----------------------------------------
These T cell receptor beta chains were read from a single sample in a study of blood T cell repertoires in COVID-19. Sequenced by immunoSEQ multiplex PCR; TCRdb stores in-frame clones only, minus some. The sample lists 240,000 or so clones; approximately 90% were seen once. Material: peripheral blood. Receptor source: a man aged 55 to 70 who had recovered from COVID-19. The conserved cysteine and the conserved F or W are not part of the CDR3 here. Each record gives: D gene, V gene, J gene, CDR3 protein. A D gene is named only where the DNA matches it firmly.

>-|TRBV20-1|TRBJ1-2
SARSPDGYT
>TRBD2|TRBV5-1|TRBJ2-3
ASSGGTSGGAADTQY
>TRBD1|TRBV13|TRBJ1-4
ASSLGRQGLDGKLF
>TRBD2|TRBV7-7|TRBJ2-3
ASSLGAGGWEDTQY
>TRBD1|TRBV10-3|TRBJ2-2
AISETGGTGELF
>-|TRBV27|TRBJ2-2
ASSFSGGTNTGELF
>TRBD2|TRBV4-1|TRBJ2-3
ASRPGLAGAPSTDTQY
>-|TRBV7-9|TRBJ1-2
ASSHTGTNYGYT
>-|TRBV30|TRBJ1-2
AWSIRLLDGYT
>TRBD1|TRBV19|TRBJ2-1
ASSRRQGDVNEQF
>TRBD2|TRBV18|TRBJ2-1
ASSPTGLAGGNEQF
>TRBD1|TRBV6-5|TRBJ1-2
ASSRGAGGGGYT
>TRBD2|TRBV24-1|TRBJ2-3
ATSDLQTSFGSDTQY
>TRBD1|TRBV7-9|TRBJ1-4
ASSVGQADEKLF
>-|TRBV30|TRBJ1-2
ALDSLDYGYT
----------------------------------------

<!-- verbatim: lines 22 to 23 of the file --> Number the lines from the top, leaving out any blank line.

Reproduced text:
>TRBD2|TRBV18|TRBJ2-1
ASSPTGLAGGNEQF